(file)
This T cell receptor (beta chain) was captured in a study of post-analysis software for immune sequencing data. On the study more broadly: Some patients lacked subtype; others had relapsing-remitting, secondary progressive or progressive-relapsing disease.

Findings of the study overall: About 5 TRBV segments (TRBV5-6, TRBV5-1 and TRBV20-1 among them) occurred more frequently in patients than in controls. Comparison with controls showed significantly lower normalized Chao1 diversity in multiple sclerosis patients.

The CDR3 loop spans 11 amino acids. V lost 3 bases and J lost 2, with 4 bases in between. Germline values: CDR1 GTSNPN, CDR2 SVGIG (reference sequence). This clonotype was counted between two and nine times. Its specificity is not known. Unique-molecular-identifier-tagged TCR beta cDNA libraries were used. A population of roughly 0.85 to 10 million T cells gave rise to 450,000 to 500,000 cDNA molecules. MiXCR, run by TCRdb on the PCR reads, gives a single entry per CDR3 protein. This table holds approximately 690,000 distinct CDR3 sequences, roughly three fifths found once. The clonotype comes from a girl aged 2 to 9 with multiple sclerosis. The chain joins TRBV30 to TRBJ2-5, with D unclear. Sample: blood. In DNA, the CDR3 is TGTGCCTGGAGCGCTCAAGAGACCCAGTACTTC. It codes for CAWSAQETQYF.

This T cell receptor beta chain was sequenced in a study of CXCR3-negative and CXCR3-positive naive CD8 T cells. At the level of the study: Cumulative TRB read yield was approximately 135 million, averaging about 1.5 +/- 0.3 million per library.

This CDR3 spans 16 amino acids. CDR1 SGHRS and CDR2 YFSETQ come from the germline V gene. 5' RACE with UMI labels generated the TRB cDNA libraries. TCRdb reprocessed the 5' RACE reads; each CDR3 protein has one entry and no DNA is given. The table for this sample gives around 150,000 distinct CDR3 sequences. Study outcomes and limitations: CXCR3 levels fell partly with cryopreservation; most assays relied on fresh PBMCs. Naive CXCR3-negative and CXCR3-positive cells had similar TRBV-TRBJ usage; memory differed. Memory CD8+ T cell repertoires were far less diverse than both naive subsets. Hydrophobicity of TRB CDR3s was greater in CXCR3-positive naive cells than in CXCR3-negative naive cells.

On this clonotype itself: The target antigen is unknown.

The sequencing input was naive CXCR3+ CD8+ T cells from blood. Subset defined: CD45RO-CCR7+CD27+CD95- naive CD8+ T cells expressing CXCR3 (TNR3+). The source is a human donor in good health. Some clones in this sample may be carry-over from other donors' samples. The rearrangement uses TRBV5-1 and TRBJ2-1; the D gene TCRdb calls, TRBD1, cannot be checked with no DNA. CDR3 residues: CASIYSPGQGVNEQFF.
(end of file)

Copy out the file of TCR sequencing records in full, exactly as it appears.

This T cell receptor (beta chain) was captured in a study of post-analysis software for immune sequencing data. On the study more broadly: Some patients lacked subtype; others had relapsing-remitting, secondary progressive or progressive-relapsing disease.

Findings of the study overall: About 5 TRBV segments (TRBV5-6, TRBV5-1 and TRBV20-1 among them) occurred more frequently in patients than in controls. Comparison with controls showed significantly lower normalized Chao1 diversity in multiple sclerosis patients.

The CDR3 loop spans 11 amino acids. V lost 3 bases and J lost 2, with 4 bases in between. Germline values: CDR1 GTSNPN, CDR2 SVGIG (reference sequence). This clonotype was counted between two and nine times. Its specificity is not known. Unique-molecular-identifier-tagged TCR beta cDNA libraries were used. A population of roughly 0.85 to 10 million T cells gave rise to 450,000 to 500,000 cDNA molecules. MiXCR, run by TCRdb on the PCR reads, gives a single entry per CDR3 protein. This table holds approximately 690,000 distinct CDR3 sequences, roughly three fifths found once. The clonotype comes from a girl aged 2 to 9 with multiple sclerosis. The chain joins TRBV30 to TRBJ2-5, with D unclear. Sample: blood. In DNA, the CDR3 is TGTGCCTGGAGCGCTCAAGAGACCCAGTACTTC. It codes for CAWSAQETQYF.

This T cell receptor beta chain was sequenced in a study of CXCR3-negative and CXCR3-positive naive CD8 T cells. At the level of the study: Cumulative TRB read yield was approximately 135 million, averaging about 1.5 +/- 0.3 million per library.

This CDR3 spans 16 amino acids. CDR1 SGHRS and CDR2 YFSETQ come from the germline V gene. 5' RACE with UMI labels generated the TRB cDNA libraries. TCRdb reprocessed the 5' RACE reads; each CDR3 protein has one entry and no DNA is given. The table for this sample gives around 150,000 distinct CDR3 sequences. Study outcomes and limitations: CXCR3 levels fell partly with cryopreservation; most assays relied on fresh PBMCs. Naive CXCR3-negative and CXCR3-positive cells had similar TRBV-TRBJ usage; memory differed. Memory CD8+ T cell repertoires were far less diverse than both naive subsets. Hydrophobicity of TRB CDR3s was greater in CXCR3-positive naive cells than in CXCR3-negative naive cells.

On this clonotype itself: The target antigen is unknown.

The sequencing input was naive CXCR3+ CD8+ T cells from blood. Subset defined: CD45RO-CCR7+CD27+CD95- naive CD8+ T cells expressing CXCR3 (TNR3+). The source is a human donor in good health. Some clones in this sample may be carry-over from other donors' samples. The rearrangement uses TRBV5-1 and TRBJ2-1; the D gene TCRdb calls, TRBD1, cannot be checked with no DNA. CDR3 residues: CASIYSPGQGVNEQFF.